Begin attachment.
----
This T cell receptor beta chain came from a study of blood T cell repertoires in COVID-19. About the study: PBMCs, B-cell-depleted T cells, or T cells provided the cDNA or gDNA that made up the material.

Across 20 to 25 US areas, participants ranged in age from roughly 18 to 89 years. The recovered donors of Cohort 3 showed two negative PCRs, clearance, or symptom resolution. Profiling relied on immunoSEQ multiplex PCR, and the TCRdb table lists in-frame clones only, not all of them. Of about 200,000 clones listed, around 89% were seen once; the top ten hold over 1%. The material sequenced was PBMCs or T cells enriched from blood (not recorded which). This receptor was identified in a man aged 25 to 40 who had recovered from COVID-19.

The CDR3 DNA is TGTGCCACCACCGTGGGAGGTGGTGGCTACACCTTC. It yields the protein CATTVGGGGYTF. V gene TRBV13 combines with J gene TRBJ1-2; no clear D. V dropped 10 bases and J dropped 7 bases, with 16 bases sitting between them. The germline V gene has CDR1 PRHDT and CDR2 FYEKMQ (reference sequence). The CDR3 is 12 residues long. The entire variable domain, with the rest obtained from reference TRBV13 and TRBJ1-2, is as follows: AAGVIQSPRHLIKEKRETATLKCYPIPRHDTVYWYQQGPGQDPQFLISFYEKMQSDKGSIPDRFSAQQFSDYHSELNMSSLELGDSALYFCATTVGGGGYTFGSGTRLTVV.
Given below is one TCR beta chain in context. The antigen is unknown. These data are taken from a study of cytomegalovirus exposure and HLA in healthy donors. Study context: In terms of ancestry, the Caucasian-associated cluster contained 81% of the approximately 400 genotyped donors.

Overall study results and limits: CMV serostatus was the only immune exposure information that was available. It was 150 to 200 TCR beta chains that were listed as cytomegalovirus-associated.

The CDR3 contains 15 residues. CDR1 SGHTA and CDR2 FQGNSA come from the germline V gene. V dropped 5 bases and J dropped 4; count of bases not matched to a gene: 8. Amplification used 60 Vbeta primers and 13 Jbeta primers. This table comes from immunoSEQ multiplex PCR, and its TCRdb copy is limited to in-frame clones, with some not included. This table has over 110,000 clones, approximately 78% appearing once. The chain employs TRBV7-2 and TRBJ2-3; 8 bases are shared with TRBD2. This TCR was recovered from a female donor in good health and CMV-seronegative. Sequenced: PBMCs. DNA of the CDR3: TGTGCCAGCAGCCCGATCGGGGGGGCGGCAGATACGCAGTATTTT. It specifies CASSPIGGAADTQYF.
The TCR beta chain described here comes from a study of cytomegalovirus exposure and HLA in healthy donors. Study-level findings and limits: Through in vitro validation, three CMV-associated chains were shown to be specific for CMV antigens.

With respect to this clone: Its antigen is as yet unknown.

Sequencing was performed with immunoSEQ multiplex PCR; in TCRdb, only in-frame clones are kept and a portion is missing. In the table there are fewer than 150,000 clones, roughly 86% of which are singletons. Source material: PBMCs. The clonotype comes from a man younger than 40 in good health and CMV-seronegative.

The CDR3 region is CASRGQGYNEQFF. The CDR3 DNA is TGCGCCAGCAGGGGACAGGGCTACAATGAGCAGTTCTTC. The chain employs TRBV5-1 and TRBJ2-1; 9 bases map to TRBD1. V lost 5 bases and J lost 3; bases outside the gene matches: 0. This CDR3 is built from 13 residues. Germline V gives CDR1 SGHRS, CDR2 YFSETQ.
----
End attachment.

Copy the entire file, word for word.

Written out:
This T cell receptor beta chain came from a study of blood T cell repertoires in COVID-19. About the study: PBMCs, B-cell-depleted T cells, or T cells provided the cDNA or gDNA that made up the material.

Across 20 to 25 US areas, participants ranged in age from roughly 18 to 89 years. The recovered donors of Cohort 3 showed two negative PCRs, clearance, or symptom resolution. Profiling relied on immunoSEQ multiplex PCR, and the TCRdb table lists in-frame clones only, not all of them. Of about 200,000 clones listed, around 89% were seen once; the top ten hold over 1%. The material sequenced was PBMCs or T cells enriched from blood (not recorded which). This receptor was identified in a man aged 25 to 40 who had recovered from COVID-19.

The CDR3 DNA is TGTGCCACCACCGTGGGAGGTGGTGGCTACACCTTC. It yields the protein CATTVGGGGYTF. V gene TRBV13 combines with J gene TRBJ1-2; no clear D. V dropped 10 bases and J dropped 7 bases, with 16 bases sitting between them. The germline V gene has CDR1 PRHDT and CDR2 FYEKMQ (reference sequence). The CDR3 is 12 residues long. The entire variable domain, with the rest obtained from reference TRBV13 and TRBJ1-2, is as follows: AAGVIQSPRHLIKEKRETATLKCYPIPRHDTVYWYQQGPGQDPQFLISFYEKMQSDKGSIPDRFSAQQFSDYHSELNMSSLELGDSALYFCATTVGGGGYTFGSGTRLTVV.
Given below is one TCR beta chain in context. The antigen is unknown. These data are taken from a study of cytomegalovirus exposure and HLA in healthy donors. Study context: In terms of ancestry, the Caucasian-associated cluster contained 81% of the approximately 400 genotyped donors.

Overall study results and limits: CMV serostatus was the only immune exposure information that was available. It was 150 to 200 TCR beta chains that were listed as cytomegalovirus-associated.

The CDR3 contains 15 residues. CDR1 SGHTA and CDR2 FQGNSA come from the germline V gene. V dropped 5 bases and J dropped 4; count of bases not matched to a gene: 8. Amplification used 60 Vbeta primers and 13 Jbeta primers. This table comes from immunoSEQ multiplex PCR, and its TCRdb copy is limited to in-frame clones, with some not included. This table has over 110,000 clones, approximately 78% appearing once. The chain employs TRBV7-2 and TRBJ2-3; 8 bases are shared with TRBD2. This TCR was recovered from a female donor in good health and CMV-seronegative. Sequenced: PBMCs. DNA of the CDR3: TGTGCCAGCAGCCCGATCGGGGGGGCGGCAGATACGCAGTATTTT. It specifies CASSPIGGAADTQYF.
The TCR beta chain described here comes from a study of cytomegalovirus exposure and HLA in healthy donors. Study-level findings and limits: Through in vitro validation, three CMV-associated chains were shown to be specific for CMV antigens.

With respect to this clone: Its antigen is as yet unknown.

Sequencing was performed with immunoSEQ multiplex PCR; in TCRdb, only in-frame clones are kept and a portion is missing. In the table there are fewer than 150,000 clones, roughly 86% of which are singletons. Source material: PBMCs. The clonotype comes from a man younger than 40 in good health and CMV-seronegative.

The CDR3 region is CASRGQGYNEQFF. The CDR3 DNA is TGCGCCAGCAGGGGACAGGGCTACAATGAGCAGTTCTTC. The chain employs TRBV5-1 and TRBJ2-1; 9 bases map to TRBD1. V lost 5 bases and J lost 3; bases outside the gene matches: 0. This CDR3 is built from 13 residues. Germline V gives CDR1 SGHRS, CDR2 YFSETQ.